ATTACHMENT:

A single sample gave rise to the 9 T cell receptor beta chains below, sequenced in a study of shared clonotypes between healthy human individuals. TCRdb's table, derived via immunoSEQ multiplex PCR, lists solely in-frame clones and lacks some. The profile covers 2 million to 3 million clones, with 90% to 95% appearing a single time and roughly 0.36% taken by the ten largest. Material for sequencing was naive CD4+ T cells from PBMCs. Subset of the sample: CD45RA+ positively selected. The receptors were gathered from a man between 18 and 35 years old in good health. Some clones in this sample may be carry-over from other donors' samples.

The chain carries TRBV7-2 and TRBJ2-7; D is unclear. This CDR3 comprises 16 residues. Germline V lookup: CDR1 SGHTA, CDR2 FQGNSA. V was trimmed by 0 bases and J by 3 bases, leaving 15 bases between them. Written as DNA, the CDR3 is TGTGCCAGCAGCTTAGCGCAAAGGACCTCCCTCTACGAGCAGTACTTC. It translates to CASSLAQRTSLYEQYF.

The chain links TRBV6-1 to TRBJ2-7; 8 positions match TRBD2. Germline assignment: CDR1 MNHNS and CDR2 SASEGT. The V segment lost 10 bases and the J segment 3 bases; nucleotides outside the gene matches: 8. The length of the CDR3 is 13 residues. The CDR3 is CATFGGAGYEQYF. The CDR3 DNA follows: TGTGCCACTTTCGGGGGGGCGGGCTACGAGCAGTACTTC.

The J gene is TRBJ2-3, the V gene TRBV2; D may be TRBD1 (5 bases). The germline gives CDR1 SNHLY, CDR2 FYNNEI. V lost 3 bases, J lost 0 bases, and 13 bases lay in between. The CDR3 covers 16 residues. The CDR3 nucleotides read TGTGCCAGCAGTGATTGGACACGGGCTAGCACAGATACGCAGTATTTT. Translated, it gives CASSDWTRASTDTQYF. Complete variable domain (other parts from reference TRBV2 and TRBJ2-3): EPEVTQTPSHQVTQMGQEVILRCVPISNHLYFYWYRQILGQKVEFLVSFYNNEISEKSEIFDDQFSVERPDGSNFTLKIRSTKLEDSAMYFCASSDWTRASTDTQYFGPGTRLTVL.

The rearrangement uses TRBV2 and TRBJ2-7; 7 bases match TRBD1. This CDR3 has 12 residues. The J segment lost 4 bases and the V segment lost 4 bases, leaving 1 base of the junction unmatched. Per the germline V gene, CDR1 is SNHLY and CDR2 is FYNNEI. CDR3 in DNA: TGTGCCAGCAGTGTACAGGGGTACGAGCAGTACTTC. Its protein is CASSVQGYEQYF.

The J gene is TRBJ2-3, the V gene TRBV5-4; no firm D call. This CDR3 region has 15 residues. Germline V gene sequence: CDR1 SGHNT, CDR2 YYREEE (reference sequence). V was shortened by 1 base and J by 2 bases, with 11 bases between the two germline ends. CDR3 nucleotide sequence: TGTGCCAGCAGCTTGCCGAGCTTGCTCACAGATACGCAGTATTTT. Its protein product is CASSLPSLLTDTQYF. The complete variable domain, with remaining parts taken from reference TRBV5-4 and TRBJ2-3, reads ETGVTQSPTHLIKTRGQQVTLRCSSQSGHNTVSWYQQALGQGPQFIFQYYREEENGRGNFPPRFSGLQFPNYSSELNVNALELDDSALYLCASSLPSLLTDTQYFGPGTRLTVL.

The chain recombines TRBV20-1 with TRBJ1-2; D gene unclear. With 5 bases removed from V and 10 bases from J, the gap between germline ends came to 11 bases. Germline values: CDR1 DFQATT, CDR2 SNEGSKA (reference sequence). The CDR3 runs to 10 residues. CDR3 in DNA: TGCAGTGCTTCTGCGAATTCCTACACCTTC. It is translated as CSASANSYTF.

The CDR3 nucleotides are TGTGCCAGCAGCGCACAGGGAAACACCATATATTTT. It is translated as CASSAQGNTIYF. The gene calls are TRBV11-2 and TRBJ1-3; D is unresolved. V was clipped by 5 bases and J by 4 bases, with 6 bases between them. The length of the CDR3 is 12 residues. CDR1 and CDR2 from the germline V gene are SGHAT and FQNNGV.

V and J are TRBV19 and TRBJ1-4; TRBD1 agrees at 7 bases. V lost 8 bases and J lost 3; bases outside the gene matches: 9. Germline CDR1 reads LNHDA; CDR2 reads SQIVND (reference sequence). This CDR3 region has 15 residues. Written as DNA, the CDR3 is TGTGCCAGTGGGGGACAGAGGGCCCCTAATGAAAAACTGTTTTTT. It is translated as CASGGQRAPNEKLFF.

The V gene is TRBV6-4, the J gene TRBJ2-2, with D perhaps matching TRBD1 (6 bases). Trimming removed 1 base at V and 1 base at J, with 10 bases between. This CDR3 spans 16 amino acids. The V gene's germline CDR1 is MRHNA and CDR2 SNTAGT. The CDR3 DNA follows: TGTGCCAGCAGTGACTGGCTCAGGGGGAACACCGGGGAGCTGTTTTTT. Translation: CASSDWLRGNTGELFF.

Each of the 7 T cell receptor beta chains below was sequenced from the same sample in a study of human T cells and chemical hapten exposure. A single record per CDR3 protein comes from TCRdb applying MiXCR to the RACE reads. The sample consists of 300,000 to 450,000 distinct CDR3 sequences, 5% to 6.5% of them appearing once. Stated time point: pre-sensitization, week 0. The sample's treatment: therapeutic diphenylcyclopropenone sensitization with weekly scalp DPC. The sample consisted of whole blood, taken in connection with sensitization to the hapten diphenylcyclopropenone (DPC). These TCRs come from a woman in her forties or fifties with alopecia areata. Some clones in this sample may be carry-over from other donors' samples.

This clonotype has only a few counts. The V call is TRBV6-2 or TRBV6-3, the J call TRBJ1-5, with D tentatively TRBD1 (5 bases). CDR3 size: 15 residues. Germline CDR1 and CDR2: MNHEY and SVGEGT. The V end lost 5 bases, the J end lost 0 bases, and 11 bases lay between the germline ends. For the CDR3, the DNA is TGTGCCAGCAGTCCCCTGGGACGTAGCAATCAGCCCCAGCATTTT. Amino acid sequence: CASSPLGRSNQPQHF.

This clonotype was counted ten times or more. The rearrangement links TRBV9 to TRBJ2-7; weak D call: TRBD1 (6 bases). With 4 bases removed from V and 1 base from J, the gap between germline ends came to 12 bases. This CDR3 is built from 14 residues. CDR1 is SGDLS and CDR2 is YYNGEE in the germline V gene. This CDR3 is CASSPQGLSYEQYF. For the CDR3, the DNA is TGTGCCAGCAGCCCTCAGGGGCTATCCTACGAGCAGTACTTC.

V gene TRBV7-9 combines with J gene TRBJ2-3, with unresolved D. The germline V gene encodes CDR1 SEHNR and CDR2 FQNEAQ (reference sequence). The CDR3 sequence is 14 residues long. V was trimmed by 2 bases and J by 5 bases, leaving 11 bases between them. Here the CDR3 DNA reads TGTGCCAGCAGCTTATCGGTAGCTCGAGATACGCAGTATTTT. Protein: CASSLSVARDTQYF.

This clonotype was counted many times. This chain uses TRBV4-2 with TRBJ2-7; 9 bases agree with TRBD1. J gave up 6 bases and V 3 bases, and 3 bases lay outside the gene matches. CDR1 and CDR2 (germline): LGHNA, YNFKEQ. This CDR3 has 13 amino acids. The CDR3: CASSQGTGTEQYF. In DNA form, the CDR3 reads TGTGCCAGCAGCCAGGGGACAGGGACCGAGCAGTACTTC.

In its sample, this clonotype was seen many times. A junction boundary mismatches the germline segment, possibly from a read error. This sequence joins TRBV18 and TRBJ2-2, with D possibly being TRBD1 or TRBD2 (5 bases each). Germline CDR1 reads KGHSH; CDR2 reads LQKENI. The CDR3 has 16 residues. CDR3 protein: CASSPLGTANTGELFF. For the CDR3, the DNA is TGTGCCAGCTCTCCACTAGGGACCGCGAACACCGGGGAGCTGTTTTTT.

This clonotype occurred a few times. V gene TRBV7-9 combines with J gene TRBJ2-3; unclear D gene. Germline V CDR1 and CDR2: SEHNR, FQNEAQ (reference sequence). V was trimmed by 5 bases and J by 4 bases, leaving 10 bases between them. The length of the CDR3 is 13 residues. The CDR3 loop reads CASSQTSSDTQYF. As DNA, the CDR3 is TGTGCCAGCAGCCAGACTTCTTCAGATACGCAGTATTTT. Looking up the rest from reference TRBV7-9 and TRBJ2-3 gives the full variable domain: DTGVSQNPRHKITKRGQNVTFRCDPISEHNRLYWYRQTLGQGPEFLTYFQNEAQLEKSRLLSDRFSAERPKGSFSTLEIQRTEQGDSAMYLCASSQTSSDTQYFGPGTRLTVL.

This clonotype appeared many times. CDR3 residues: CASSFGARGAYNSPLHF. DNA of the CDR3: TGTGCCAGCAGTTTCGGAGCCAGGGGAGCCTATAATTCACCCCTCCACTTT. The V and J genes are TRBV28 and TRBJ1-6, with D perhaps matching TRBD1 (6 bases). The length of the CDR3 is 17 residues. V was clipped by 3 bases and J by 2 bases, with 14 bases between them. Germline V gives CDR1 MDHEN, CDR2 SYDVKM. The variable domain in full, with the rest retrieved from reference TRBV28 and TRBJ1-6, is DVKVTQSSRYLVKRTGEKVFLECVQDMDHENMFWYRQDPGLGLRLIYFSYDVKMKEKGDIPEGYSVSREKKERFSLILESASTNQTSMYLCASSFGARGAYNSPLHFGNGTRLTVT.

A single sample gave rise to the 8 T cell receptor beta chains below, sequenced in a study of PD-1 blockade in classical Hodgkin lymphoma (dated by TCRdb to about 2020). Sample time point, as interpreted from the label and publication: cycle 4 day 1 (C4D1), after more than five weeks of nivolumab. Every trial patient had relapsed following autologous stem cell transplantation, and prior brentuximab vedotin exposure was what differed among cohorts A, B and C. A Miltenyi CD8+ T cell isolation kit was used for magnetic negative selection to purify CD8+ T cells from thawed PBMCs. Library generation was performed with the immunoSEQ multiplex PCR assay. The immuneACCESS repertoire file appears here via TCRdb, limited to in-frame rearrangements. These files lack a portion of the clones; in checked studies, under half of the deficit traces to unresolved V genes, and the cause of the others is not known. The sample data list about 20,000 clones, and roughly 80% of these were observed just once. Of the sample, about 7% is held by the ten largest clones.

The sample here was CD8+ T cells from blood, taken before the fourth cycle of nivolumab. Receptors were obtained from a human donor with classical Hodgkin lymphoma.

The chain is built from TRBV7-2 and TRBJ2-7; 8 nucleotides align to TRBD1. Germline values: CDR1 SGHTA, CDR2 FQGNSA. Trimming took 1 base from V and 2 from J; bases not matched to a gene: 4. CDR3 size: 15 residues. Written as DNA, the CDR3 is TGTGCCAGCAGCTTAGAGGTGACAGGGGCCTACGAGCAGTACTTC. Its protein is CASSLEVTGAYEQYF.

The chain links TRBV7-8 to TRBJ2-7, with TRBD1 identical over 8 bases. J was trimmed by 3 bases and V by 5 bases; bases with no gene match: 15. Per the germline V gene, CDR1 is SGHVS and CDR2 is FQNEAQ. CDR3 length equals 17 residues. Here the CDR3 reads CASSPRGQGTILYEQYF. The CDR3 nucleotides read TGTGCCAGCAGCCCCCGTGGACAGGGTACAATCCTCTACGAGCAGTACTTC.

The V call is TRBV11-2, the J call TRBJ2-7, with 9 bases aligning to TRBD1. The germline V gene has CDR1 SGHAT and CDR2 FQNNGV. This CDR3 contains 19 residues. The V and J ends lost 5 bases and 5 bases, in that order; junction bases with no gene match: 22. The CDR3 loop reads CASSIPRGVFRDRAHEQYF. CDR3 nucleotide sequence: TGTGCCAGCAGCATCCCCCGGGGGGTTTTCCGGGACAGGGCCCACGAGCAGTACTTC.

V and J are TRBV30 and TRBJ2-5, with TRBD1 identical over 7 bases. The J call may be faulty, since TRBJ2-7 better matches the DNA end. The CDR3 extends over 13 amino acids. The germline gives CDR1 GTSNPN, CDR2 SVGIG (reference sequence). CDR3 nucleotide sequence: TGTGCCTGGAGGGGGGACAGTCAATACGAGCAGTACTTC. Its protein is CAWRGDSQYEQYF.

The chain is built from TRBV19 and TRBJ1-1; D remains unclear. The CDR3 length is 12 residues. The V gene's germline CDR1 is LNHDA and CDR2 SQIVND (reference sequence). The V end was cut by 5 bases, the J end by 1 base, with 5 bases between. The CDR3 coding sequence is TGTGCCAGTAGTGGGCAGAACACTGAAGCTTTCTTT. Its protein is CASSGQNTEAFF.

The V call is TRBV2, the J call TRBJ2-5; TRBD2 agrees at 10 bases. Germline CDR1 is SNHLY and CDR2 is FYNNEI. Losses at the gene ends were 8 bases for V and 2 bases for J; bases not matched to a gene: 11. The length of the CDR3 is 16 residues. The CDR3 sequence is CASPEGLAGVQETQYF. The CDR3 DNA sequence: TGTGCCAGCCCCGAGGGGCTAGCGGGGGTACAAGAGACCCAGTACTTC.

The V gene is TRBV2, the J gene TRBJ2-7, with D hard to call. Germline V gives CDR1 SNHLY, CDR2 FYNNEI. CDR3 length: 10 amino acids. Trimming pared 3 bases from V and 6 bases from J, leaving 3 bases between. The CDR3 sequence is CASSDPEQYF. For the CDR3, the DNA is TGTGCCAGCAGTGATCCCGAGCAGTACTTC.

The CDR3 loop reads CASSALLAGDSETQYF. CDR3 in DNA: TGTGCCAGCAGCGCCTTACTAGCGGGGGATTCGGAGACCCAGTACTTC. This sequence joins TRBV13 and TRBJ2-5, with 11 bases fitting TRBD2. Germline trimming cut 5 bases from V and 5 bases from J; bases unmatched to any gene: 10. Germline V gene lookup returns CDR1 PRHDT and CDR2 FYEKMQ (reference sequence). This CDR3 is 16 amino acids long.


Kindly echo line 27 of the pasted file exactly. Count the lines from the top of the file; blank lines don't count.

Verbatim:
The V gene is TRBV2, the J gene TRBJ2-7, with D hard to call. Germline V gives CDR1 SNHLY, CDR2 FYNNEI. CDR3 length: 10 amino acids. Trimming pared 3 bases from V and 6 bases from J, leaving 3 bases between. The CDR3 sequence is CASSDPEQYF. For the CDR3, the DNA is TGTGCCAGCAGTGATCCCGAGCAGTACTTC.